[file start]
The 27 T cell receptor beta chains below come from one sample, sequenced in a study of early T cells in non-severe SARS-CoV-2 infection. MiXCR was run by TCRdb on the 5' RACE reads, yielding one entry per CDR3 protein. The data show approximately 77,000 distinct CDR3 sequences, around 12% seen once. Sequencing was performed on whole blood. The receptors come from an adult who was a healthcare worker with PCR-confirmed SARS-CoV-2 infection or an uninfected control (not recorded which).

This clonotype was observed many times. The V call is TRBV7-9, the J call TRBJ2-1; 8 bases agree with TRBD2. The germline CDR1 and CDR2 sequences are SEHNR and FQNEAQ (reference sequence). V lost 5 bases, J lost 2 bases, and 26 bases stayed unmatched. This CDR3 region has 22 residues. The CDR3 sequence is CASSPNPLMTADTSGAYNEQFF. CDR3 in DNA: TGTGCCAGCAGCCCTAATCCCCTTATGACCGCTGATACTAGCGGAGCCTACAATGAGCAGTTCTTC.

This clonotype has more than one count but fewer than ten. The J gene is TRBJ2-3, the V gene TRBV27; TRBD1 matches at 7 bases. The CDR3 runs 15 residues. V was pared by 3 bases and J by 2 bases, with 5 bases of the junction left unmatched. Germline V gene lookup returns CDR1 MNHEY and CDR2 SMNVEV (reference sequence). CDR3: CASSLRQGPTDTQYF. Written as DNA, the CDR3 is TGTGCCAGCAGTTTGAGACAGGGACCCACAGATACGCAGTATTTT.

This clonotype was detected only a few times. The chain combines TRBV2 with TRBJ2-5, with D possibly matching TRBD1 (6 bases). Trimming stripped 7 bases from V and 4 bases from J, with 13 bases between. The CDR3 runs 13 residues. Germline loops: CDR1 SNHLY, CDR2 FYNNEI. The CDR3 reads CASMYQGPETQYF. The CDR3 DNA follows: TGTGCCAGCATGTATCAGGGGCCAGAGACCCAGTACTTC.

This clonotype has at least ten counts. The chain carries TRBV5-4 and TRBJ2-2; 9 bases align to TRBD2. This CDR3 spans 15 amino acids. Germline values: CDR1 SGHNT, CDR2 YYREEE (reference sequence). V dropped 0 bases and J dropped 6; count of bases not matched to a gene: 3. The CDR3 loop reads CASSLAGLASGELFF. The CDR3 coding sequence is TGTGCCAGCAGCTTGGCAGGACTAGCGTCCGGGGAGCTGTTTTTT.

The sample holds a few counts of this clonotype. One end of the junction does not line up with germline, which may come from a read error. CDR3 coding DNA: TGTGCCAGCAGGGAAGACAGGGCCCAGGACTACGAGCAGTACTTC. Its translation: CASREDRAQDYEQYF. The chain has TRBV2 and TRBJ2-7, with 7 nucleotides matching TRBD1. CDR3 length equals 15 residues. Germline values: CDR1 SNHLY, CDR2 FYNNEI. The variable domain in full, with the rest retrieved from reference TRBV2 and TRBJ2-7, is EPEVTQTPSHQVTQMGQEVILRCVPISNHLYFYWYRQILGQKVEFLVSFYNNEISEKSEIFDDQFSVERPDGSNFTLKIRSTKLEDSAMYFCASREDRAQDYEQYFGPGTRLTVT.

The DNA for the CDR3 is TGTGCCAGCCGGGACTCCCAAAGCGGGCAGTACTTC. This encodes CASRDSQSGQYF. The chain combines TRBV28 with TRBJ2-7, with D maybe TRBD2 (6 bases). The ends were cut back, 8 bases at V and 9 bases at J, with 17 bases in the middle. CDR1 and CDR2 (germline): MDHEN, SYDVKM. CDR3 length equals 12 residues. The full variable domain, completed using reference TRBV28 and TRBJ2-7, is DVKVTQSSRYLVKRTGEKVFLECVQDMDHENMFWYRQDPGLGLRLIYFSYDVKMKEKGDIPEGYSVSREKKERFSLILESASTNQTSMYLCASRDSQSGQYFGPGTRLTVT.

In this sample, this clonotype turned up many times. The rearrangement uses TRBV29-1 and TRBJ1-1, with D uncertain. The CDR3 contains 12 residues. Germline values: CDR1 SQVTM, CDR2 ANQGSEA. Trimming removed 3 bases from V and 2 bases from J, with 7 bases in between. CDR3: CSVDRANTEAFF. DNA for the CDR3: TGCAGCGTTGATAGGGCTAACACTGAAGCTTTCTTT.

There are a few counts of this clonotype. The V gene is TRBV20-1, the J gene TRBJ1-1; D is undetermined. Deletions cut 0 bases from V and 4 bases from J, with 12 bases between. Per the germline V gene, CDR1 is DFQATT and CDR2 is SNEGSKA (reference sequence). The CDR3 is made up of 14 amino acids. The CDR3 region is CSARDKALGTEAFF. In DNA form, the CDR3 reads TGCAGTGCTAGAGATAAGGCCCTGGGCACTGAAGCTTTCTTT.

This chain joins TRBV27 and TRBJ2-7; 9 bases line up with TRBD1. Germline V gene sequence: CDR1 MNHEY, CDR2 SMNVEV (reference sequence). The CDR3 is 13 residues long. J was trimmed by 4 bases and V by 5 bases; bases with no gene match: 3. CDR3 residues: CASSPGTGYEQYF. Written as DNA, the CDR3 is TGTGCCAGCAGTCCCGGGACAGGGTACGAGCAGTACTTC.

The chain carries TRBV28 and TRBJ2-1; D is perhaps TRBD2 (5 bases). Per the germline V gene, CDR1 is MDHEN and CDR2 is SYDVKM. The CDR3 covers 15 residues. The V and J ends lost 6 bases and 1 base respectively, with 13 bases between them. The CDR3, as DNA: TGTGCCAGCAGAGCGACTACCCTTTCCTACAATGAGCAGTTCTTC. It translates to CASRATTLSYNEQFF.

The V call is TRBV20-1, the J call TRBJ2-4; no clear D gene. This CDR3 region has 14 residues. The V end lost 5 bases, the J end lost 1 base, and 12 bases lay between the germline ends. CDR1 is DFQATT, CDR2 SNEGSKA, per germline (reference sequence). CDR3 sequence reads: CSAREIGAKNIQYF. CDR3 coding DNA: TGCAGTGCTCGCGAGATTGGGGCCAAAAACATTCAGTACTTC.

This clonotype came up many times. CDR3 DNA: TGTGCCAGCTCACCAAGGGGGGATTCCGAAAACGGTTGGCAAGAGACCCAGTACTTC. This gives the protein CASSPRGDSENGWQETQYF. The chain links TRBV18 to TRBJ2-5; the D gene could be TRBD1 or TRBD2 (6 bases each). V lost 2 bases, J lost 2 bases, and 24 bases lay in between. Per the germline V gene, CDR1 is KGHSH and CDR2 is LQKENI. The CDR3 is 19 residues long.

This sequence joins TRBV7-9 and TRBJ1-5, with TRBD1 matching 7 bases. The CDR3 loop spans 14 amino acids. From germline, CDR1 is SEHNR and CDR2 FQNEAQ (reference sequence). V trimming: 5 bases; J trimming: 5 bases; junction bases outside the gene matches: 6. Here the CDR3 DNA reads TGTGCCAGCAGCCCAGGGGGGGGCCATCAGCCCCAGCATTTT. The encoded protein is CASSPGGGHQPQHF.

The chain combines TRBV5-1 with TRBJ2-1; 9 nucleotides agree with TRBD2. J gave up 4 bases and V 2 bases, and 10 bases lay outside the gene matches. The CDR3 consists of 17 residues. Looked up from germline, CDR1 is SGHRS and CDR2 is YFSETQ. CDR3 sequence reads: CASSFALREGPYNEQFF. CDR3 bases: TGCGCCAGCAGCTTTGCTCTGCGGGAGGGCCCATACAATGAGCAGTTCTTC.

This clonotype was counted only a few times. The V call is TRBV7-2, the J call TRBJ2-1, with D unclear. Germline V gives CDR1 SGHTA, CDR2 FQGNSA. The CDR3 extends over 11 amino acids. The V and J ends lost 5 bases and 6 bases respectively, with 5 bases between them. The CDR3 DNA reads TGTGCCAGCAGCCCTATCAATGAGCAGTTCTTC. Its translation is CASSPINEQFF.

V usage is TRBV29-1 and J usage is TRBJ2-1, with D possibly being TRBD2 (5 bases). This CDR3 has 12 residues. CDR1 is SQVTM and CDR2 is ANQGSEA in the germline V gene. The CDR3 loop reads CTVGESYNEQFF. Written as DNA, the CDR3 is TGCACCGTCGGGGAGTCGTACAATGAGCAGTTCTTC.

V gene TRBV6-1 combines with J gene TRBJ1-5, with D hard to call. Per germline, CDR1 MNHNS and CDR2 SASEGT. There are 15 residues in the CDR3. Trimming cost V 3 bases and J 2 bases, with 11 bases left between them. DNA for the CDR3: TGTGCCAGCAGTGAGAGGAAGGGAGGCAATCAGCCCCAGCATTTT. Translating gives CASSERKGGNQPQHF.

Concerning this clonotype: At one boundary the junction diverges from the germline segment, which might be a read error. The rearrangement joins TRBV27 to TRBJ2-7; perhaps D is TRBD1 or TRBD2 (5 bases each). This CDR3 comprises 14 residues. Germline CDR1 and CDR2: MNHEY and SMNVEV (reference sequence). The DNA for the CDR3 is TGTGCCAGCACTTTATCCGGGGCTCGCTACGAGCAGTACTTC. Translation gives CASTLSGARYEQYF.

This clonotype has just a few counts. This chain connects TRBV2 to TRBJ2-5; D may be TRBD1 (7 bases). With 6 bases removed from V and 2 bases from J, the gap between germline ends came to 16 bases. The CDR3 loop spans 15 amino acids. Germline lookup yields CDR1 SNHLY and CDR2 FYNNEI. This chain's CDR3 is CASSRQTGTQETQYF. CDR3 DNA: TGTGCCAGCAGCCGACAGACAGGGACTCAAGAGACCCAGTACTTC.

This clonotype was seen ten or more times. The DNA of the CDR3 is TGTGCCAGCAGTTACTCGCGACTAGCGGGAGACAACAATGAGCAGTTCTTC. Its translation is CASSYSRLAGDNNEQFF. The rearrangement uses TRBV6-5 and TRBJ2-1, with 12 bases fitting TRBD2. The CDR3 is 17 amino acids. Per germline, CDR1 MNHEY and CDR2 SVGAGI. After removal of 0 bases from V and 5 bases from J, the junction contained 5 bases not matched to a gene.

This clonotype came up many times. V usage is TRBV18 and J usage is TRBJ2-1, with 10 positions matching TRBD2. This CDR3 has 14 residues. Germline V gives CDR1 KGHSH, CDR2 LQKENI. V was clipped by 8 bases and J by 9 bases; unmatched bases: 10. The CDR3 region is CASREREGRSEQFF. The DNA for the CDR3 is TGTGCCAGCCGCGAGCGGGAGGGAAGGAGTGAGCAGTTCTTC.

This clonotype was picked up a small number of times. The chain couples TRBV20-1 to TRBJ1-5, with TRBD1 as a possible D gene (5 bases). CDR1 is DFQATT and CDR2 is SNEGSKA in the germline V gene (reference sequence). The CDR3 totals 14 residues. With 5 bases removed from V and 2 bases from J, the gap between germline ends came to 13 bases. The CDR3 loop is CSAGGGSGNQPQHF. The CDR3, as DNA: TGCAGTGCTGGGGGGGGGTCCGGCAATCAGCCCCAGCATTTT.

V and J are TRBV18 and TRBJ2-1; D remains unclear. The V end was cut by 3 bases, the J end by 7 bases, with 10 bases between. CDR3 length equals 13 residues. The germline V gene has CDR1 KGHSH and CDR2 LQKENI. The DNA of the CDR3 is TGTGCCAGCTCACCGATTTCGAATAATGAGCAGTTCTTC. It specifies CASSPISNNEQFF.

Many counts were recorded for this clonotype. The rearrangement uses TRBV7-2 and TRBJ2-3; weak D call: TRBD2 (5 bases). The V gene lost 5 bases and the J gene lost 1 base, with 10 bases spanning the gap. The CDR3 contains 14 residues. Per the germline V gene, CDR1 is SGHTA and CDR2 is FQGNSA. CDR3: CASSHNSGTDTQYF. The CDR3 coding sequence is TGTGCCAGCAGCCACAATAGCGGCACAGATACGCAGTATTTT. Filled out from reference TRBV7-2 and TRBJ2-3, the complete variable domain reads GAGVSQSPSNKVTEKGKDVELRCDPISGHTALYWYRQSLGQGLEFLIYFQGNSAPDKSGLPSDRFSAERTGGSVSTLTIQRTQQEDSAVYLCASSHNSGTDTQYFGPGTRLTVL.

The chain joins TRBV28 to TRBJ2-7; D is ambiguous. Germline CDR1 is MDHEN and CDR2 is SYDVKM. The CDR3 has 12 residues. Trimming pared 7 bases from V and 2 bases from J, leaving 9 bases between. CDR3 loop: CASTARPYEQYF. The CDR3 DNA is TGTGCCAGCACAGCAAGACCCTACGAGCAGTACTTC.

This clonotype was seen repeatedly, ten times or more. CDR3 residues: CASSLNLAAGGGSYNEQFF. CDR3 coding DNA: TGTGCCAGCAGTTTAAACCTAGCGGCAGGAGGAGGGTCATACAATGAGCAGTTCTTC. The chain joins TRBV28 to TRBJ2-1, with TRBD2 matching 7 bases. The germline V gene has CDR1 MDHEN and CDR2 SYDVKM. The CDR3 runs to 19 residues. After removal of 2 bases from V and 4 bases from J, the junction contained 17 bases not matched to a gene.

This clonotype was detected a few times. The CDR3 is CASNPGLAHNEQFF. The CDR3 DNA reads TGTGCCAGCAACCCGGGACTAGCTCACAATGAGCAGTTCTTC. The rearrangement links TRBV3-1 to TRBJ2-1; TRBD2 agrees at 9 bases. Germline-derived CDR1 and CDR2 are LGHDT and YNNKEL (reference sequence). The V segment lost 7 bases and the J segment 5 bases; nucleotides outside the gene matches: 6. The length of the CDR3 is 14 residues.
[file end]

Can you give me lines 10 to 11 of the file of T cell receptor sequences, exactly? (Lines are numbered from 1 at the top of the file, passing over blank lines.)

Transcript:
This chain joins TRBV27 and TRBJ2-7; 9 bases line up with TRBD1. Germline V gene sequence: CDR1 MNHEY, CDR2 SMNVEV (reference sequence). The CDR3 is 13 residues long. J was trimmed by 4 bases and V by 5 bases; bases with no gene match: 3. CDR3 residues: CASSPGTGYEQYF. Written as DNA, the CDR3 is TGTGCCAGCAGTCCCGGGACAGGGTACGAGCAGTACTTC.

The chain carries TRBV28 and TRBJ2-1; D is perhaps TRBD2 (5 bases). Per the germline V gene, CDR1 is MDHEN and CDR2 is SYDVKM. The CDR3 covers 15 residues. The V and J ends lost 6 bases and 1 base respectively, with 13 bases between them. The CDR3, as DNA: TGTGCCAGCAGAGCGACTACCCTTTCCTACAATGAGCAGTTCTTC. It translates to CASRATTLSYNEQFF.